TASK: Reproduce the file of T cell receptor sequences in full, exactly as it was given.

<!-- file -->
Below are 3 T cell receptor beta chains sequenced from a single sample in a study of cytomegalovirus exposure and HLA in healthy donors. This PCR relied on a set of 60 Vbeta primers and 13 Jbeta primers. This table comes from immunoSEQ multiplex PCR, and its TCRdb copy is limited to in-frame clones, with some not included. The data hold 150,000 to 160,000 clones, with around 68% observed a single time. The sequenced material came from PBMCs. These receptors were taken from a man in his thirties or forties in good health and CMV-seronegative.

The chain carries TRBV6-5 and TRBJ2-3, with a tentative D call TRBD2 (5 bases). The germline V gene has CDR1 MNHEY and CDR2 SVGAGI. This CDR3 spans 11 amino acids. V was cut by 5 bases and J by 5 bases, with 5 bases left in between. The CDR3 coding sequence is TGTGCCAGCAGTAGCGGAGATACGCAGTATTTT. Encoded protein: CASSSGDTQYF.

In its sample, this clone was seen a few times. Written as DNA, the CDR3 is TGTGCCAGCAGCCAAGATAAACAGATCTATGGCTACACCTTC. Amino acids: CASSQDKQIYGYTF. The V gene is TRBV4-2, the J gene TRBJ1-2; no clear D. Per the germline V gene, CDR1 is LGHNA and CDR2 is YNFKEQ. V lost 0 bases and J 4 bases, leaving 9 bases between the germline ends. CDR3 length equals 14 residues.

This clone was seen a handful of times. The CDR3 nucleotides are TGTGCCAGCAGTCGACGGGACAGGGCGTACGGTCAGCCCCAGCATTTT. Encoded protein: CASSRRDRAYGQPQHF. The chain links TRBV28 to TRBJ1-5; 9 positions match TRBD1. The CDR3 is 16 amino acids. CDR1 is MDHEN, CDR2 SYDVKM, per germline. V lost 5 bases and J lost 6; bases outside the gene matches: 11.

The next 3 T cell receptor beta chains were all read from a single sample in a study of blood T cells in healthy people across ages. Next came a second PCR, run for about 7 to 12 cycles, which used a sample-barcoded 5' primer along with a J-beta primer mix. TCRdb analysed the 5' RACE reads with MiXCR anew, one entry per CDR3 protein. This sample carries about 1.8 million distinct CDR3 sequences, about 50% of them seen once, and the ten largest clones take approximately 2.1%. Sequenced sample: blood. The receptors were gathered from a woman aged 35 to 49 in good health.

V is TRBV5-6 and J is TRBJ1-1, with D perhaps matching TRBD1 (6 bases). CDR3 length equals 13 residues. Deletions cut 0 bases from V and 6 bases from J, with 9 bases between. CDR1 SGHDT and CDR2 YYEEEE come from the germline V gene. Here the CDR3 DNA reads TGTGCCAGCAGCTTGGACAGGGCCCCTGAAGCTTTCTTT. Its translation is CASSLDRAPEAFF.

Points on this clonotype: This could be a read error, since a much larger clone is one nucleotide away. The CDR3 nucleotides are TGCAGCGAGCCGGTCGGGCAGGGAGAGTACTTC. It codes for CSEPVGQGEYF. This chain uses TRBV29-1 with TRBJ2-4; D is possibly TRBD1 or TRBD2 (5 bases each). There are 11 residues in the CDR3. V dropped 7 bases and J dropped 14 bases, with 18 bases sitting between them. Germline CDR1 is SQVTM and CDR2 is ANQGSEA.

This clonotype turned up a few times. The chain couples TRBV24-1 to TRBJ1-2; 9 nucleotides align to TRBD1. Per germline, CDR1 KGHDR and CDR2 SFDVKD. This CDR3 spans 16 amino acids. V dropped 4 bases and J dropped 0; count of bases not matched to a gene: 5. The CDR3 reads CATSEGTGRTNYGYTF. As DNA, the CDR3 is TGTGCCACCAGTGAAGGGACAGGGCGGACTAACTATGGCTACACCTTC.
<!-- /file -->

Below are 3 T cell receptor beta chains sequenced from a single sample in a study of cytomegalovirus exposure and HLA in healthy donors. This PCR relied on a set of 60 Vbeta primers and 13 Jbeta primers. This table comes from immunoSEQ multiplex PCR, and its TCRdb copy is limited to in-frame clones, with some not included. The data hold 150,000 to 160,000 clones, with around 68% observed a single time. The sequenced material came from PBMCs. These receptors were taken from a man in his thirties or forties in good health and CMV-seronegative.

The chain carries TRBV6-5 and TRBJ2-3, with a tentative D call TRBD2 (5 bases). The germline V gene has CDR1 MNHEY and CDR2 SVGAGI. This CDR3 spans 11 amino acids. V was cut by 5 bases and J by 5 bases, with 5 bases left in between. The CDR3 coding sequence is TGTGCCAGCAGTAGCGGAGATACGCAGTATTTT. Encoded protein: CASSSGDTQYF.

In its sample, this clone was seen a few times. Written as DNA, the CDR3 is TGTGCCAGCAGCCAAGATAAACAGATCTATGGCTACACCTTC. Amino acids: CASSQDKQIYGYTF. The V gene is TRBV4-2, the J gene TRBJ1-2; no clear D. Per the germline V gene, CDR1 is LGHNA and CDR2 is YNFKEQ. V lost 0 bases and J 4 bases, leaving 9 bases between the germline ends. CDR3 length equals 14 residues.

This clone was seen a handful of times. The CDR3 nucleotides are TGTGCCAGCAGTCGACGGGACAGGGCGTACGGTCAGCCCCAGCATTTT. Encoded protein: CASSRRDRAYGQPQHF. The chain links TRBV28 to TRBJ1-5; 9 positions match TRBD1. The CDR3 is 16 amino acids. CDR1 is MDHEN, CDR2 SYDVKM, per germline. V lost 5 bases and J lost 6; bases outside the gene matches: 11.

The next 3 T cell receptor beta chains were all read from a single sample in a study of blood T cells in healthy people across ages. Next came a second PCR, run for about 7 to 12 cycles, which used a sample-barcoded 5' primer along with a J-beta primer mix. TCRdb analysed the 5' RACE reads with MiXCR anew, one entry per CDR3 protein. This sample carries about 1.8 million distinct CDR3 sequences, about 50% of them seen once, and the ten largest clones take approximately 2.1%. Sequenced sample: blood. The receptors were gathered from a woman aged 35 to 49 in good health.

V is TRBV5-6 and J is TRBJ1-1, with D perhaps matching TRBD1 (6 bases). CDR3 length equals 13 residues. Deletions cut 0 bases from V and 6 bases from J, with 9 bases between. CDR1 SGHDT and CDR2 YYEEEE come from the germline V gene. Here the CDR3 DNA reads TGTGCCAGCAGCTTGGACAGGGCCCCTGAAGCTTTCTTT. Its translation is CASSLDRAPEAFF.

Points on this clonotype: This could be a read error, since a much larger clone is one nucleotide away. The CDR3 nucleotides are TGCAGCGAGCCGGTCGGGCAGGGAGAGTACTTC. It codes for CSEPVGQGEYF. This chain uses TRBV29-1 with TRBJ2-4; D is possibly TRBD1 or TRBD2 (5 bases each). There are 11 residues in the CDR3. V dropped 7 bases and J dropped 14 bases, with 18 bases sitting between them. Germline CDR1 is SQVTM and CDR2 is ANQGSEA.

This clonotype turned up a few times. The chain couples TRBV24-1 to TRBJ1-2; 9 nucleotides align to TRBD1. Per germline, CDR1 KGHDR and CDR2 SFDVKD. This CDR3 spans 16 amino acids. V dropped 4 bases and J dropped 0; count of bases not matched to a gene: 5. The CDR3 reads CATSEGTGRTNYGYTF. As DNA, the CDR3 is TGTGCCACCAGTGAAGGGACAGGGCGGACTAACTATGGCTACACCTTC.